Peter Farmer is not wrong about mutiplication and mission. Tony Goddard is not wrong about making an impact and caring for people. And Beresford Job is not wrong about following Biblical principles.

But above all, we now need to learn to be one. We need to celebrate our differences and learn from one another. There is no single right belief, right speech, or right action. His children all shine with the light of his presence. If we are to be part of the answer to his prayer we need to learn from one another and grow together in love, building one another up, encouraging one another, helping one another to focus on every good thing. We need to grow up into Christ. Paul understood this well, see what he wrote to the Ephesian church.

As a prisoner for the Lord, then, I urge you to live a life worthy of the calling you have received. Be completely humble and gentle; be patient, bearing with one another in love. Make every effort to keep the unity of the Spirit through the bond of peace.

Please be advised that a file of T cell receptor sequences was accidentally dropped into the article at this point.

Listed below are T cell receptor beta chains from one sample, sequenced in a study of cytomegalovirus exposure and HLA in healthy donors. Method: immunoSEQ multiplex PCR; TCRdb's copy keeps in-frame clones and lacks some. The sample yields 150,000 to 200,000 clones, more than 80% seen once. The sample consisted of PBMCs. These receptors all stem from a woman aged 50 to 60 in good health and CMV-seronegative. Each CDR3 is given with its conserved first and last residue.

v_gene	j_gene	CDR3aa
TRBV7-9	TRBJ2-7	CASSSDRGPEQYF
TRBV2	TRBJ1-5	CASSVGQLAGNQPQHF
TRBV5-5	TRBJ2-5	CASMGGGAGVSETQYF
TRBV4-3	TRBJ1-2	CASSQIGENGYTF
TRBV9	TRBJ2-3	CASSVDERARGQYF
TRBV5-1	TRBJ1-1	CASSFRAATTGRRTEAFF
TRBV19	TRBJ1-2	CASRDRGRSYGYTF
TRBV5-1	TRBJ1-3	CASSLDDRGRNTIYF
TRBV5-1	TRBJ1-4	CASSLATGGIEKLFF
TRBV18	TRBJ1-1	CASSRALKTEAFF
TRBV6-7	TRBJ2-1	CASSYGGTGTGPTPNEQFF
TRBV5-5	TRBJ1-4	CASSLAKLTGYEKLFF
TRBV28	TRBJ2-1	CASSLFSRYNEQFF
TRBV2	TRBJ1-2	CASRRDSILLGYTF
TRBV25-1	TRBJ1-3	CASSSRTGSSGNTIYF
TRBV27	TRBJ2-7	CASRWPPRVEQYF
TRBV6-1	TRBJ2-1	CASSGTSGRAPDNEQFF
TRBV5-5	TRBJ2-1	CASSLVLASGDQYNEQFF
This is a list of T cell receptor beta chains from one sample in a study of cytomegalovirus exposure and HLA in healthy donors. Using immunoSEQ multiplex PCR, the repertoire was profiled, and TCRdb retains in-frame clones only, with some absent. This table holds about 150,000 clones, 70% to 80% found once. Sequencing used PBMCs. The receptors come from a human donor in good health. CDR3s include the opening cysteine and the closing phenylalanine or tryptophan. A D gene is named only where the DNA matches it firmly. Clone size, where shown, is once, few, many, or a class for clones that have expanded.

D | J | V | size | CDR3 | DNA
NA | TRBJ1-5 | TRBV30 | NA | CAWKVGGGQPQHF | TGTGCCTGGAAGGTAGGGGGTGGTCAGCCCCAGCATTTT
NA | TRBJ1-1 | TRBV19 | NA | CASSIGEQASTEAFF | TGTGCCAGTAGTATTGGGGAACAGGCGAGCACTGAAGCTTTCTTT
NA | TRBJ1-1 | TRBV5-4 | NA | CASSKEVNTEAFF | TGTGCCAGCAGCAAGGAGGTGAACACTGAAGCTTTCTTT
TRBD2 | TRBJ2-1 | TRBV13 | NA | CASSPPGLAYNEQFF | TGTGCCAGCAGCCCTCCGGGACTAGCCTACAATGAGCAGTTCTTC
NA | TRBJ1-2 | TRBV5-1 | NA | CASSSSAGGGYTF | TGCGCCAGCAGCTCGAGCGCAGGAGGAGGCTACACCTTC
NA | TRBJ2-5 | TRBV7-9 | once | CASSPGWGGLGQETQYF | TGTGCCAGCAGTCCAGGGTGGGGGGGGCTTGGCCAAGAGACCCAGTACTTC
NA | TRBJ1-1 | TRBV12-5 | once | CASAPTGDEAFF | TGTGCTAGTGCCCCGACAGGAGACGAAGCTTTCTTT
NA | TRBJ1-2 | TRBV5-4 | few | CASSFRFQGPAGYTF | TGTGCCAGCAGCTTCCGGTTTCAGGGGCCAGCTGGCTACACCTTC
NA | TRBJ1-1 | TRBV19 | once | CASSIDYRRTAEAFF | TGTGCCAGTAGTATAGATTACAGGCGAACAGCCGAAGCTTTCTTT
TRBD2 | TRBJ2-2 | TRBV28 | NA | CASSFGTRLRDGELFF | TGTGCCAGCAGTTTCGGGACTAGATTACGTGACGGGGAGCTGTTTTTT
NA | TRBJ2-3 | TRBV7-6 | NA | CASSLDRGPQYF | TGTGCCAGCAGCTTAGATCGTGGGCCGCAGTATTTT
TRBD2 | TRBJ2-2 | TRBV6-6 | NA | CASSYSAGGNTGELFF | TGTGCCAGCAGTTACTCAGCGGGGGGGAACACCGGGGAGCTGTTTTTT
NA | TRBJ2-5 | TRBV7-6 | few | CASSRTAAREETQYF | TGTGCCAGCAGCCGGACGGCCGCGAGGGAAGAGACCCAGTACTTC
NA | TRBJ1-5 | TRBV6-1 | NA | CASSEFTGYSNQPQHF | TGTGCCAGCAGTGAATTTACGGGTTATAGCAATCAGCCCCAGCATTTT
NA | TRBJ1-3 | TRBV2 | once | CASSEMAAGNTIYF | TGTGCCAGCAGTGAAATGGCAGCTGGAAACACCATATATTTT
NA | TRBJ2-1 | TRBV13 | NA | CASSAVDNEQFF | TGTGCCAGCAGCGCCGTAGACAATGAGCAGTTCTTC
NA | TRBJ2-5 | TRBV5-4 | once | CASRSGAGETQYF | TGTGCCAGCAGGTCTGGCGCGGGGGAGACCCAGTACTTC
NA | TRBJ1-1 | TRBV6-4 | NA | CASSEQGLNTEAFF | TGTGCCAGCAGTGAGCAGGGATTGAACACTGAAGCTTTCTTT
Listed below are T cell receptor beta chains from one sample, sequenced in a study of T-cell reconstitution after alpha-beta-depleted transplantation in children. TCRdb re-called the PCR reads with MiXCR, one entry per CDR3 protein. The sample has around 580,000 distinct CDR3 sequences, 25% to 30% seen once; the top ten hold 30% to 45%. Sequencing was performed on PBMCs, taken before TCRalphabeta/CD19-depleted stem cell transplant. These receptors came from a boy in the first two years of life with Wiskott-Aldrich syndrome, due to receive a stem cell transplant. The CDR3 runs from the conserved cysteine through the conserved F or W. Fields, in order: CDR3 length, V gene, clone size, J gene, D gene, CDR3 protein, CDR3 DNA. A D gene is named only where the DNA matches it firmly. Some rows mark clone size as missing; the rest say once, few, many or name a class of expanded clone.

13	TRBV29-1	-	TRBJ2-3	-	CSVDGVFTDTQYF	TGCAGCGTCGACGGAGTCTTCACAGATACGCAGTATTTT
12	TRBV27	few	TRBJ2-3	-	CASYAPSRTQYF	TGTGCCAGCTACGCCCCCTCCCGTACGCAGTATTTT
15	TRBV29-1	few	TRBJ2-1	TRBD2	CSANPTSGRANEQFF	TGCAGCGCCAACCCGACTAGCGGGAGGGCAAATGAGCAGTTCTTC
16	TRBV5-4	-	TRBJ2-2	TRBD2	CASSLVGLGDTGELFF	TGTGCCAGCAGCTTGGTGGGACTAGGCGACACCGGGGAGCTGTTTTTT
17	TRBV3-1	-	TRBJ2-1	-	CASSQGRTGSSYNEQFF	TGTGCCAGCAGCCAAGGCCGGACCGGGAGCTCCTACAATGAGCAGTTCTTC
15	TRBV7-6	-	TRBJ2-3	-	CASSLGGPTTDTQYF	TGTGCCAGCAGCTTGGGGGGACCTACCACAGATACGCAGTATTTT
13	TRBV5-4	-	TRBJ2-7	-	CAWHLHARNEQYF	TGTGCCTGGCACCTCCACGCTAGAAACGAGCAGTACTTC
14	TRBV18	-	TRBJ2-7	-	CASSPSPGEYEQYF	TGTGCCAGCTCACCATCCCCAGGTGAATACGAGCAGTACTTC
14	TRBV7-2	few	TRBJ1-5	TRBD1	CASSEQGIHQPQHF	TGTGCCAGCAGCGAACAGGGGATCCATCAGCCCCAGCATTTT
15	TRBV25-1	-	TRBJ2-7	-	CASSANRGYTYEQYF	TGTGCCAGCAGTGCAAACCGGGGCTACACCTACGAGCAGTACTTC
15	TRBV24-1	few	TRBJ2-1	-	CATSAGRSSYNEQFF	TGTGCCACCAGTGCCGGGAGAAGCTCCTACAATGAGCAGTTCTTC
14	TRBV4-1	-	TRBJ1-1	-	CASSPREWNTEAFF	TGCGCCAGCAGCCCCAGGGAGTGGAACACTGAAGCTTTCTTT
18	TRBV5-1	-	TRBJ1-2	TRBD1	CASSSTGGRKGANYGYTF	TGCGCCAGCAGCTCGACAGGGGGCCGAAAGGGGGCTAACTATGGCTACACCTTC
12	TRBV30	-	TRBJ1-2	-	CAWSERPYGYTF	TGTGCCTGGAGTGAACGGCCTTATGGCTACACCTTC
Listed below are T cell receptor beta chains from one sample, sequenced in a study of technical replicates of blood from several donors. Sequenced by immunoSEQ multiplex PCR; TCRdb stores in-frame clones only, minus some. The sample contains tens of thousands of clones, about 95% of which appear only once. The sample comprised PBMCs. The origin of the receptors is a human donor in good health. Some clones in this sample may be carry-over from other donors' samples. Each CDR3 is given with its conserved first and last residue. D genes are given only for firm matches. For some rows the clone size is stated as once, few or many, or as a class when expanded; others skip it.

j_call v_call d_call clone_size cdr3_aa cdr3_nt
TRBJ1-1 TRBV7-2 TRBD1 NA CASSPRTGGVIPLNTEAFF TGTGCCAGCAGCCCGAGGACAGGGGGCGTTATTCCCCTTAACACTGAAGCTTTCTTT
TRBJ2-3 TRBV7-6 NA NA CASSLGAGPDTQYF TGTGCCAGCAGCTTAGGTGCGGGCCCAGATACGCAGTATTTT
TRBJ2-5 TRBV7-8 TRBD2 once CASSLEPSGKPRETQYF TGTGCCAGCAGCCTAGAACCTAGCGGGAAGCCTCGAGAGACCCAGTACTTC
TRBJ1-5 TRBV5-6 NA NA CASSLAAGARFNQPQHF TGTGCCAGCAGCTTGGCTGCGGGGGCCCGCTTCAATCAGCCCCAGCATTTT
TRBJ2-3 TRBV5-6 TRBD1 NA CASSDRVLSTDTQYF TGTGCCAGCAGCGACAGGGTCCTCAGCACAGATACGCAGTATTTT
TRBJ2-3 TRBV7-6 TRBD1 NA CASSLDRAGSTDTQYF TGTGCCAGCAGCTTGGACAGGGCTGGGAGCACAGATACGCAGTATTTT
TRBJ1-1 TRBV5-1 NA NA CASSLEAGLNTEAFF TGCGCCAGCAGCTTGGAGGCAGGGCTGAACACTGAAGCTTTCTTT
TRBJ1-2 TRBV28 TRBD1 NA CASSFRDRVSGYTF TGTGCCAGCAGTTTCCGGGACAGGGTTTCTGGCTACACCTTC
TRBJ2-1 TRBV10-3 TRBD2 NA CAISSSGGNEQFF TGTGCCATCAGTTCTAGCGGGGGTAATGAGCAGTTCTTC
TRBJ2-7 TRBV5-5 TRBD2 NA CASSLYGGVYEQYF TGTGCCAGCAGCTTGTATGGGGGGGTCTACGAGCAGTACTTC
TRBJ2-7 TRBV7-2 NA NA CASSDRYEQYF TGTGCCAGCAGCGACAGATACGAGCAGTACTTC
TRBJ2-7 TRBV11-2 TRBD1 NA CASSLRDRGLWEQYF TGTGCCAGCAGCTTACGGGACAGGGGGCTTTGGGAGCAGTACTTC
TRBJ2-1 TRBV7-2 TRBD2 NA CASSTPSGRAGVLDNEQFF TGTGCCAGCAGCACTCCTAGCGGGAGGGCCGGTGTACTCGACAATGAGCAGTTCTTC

There is one body and one Spirit, just as you were called to one hope when you were called; one Lord, one faith, one baptism; one God and Father of all, who is over all and through all and in all.

Christ himself gave the apostles, the prophets, the evangelists, the pastors and teachers, to equip his people for works of service, so that the body of Christ may be built up until we all reach unity in the faith and in the knowledge of the Son of God and become mature, attaining to the whole measure of the fullness of Christ.

Then we will no longer be infants, tossed back and forth by the waves, and blown here and there by every wind of teaching and by the cunning and craftiness of people in their deceitful scheming. Instead, speaking the truth in love, we will grow to become in every respect the mature body of him who is the head, that is, Christ. From him the whole body, joined and held together by every supporting ligament, grows and builds itself up in love, as each part does its work. (Ephesians 4:1-6 and 11:16)